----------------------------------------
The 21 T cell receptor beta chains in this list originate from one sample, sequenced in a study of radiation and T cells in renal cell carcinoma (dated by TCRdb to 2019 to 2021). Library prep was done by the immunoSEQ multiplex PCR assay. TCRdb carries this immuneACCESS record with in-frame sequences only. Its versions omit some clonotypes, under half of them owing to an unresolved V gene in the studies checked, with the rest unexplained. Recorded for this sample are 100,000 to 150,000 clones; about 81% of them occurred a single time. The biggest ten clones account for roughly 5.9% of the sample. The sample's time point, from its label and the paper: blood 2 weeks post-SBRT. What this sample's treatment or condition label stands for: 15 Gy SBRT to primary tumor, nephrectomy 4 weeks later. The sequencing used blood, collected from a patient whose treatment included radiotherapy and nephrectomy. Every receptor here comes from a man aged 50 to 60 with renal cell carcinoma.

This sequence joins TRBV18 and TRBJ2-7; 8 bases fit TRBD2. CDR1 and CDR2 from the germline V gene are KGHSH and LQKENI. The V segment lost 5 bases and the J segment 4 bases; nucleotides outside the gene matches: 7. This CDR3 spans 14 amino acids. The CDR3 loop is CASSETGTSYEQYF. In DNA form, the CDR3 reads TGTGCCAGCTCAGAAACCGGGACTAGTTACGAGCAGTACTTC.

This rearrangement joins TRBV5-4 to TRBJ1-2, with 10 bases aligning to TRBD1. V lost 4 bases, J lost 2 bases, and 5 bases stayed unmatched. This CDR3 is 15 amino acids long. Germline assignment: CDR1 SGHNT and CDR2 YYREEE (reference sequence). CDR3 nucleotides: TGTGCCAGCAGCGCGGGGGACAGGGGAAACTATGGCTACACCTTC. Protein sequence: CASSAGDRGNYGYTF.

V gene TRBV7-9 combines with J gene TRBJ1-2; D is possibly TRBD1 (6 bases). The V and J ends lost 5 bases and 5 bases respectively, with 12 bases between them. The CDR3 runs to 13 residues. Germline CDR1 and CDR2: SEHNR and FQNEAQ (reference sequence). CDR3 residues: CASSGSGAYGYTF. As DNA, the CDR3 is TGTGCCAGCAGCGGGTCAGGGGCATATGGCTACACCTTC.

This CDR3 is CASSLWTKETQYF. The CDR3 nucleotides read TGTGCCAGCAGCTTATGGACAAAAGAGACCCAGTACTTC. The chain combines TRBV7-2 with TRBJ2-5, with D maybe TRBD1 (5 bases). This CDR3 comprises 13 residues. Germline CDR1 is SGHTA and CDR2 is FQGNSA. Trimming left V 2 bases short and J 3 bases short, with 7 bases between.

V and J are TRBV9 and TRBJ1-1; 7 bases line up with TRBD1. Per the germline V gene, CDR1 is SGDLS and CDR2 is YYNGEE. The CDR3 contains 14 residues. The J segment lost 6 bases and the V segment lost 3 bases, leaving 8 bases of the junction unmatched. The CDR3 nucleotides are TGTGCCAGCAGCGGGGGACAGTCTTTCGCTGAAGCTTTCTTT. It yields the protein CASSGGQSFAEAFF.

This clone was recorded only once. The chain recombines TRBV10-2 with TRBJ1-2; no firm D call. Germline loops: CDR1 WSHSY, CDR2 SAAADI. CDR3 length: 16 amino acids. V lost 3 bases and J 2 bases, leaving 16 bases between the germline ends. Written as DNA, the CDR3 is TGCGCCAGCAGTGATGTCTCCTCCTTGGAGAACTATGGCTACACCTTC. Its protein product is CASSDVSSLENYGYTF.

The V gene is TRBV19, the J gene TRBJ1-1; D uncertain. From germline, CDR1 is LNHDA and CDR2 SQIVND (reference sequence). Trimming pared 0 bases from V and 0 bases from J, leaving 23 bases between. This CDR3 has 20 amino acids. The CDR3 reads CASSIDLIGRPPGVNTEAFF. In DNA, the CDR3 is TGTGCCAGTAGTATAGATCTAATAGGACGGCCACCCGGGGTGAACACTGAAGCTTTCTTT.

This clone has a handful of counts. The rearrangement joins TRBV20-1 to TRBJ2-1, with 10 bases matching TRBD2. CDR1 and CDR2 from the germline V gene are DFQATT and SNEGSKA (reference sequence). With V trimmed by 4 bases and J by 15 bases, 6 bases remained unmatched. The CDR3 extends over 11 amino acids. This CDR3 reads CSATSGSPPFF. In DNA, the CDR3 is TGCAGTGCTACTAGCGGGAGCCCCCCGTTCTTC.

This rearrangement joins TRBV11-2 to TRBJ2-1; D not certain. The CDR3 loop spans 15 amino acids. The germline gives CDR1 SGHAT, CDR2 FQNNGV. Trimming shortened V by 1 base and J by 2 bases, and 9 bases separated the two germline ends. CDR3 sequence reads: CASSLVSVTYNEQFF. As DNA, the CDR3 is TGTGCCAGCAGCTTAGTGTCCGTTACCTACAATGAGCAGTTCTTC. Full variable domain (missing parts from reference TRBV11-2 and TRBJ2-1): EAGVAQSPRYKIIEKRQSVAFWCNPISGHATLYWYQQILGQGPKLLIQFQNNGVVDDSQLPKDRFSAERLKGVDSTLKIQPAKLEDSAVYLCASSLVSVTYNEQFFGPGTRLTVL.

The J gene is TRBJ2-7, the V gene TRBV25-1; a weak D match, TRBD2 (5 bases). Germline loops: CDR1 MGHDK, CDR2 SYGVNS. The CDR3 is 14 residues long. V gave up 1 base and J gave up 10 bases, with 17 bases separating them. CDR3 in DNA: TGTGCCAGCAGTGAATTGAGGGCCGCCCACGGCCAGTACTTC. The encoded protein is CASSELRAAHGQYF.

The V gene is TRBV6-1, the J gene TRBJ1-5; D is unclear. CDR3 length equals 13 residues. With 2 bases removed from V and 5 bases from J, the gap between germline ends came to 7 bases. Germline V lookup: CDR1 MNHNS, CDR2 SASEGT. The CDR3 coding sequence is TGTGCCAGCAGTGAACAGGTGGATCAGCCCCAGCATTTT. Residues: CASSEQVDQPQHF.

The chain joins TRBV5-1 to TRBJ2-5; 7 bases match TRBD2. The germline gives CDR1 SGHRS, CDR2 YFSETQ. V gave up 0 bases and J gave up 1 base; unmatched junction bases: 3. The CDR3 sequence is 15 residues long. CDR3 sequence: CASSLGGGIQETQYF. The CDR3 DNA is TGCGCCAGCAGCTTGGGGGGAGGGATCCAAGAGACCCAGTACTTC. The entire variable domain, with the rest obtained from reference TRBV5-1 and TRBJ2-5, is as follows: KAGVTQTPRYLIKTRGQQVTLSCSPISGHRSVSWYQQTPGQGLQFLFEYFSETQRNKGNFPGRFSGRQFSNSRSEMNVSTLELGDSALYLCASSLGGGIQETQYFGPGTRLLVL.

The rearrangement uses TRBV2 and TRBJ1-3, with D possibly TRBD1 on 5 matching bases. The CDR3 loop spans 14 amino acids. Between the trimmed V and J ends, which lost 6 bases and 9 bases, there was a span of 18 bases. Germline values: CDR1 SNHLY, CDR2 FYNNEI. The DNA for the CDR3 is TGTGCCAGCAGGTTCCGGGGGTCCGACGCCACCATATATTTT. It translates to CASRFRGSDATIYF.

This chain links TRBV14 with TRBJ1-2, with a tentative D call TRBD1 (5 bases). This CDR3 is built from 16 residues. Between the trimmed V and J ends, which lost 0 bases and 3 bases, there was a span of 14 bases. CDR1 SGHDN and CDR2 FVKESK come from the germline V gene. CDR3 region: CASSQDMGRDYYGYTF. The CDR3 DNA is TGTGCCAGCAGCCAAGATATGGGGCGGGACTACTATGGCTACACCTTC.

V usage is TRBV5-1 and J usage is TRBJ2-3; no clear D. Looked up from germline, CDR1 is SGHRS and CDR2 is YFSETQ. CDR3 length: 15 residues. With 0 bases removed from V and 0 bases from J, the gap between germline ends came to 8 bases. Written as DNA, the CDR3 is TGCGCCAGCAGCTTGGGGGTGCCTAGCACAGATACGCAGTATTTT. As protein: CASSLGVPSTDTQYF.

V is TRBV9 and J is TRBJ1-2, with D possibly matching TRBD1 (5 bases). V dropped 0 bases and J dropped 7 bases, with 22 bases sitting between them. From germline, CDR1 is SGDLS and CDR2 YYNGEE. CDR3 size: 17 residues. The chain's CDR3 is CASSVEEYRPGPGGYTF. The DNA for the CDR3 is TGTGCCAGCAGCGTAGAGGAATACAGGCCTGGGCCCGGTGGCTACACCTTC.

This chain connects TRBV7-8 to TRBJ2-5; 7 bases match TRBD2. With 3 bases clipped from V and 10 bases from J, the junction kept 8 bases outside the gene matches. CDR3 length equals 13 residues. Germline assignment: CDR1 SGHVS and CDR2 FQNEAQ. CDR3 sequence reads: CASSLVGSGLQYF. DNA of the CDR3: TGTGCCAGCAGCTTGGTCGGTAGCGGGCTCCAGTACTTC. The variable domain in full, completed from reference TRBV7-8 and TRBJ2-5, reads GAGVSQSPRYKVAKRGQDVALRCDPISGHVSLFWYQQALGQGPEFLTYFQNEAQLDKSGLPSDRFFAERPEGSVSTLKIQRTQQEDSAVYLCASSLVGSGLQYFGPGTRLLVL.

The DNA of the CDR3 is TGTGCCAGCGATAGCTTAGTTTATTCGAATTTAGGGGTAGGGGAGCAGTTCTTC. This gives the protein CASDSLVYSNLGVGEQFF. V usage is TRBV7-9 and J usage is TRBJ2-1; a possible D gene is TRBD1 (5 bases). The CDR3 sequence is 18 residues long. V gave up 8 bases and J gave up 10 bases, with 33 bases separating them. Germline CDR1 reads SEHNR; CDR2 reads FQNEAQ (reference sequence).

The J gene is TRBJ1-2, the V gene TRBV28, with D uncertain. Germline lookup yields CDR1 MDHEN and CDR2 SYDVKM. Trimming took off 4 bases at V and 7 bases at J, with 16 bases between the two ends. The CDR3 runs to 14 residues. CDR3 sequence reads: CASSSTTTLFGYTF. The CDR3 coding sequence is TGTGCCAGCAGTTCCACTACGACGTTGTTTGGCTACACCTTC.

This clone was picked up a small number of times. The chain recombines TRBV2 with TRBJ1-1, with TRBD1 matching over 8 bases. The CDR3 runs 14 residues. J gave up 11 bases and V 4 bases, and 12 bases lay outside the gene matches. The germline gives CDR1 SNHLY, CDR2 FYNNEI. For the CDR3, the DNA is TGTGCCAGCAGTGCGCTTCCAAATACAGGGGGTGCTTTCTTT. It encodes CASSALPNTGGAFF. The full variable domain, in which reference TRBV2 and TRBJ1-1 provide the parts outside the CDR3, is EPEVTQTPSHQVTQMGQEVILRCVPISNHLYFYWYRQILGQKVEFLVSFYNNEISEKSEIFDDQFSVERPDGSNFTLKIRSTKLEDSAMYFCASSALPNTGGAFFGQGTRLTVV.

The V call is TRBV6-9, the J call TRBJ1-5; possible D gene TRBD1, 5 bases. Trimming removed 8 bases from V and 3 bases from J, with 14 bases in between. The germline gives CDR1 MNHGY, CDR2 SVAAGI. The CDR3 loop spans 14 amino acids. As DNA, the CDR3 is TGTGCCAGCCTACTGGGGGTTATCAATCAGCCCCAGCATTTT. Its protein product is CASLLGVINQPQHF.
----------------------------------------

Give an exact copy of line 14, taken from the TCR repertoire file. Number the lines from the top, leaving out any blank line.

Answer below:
The rearrangement uses TRBV2 and TRBJ1-3, with D possibly TRBD1 on 5 matching bases. The CDR3 loop spans 14 amino acids. Between the trimmed V and J ends, which lost 6 bases and 9 bases, there was a span of 18 bases. Germline values: CDR1 SNHLY, CDR2 FYNNEI. The DNA for the CDR3 is TGTGCCAGCAGGTTCCGGGGGTCCGACGCCACCATATATTTT. It translates to CASRFRGSDATIYF.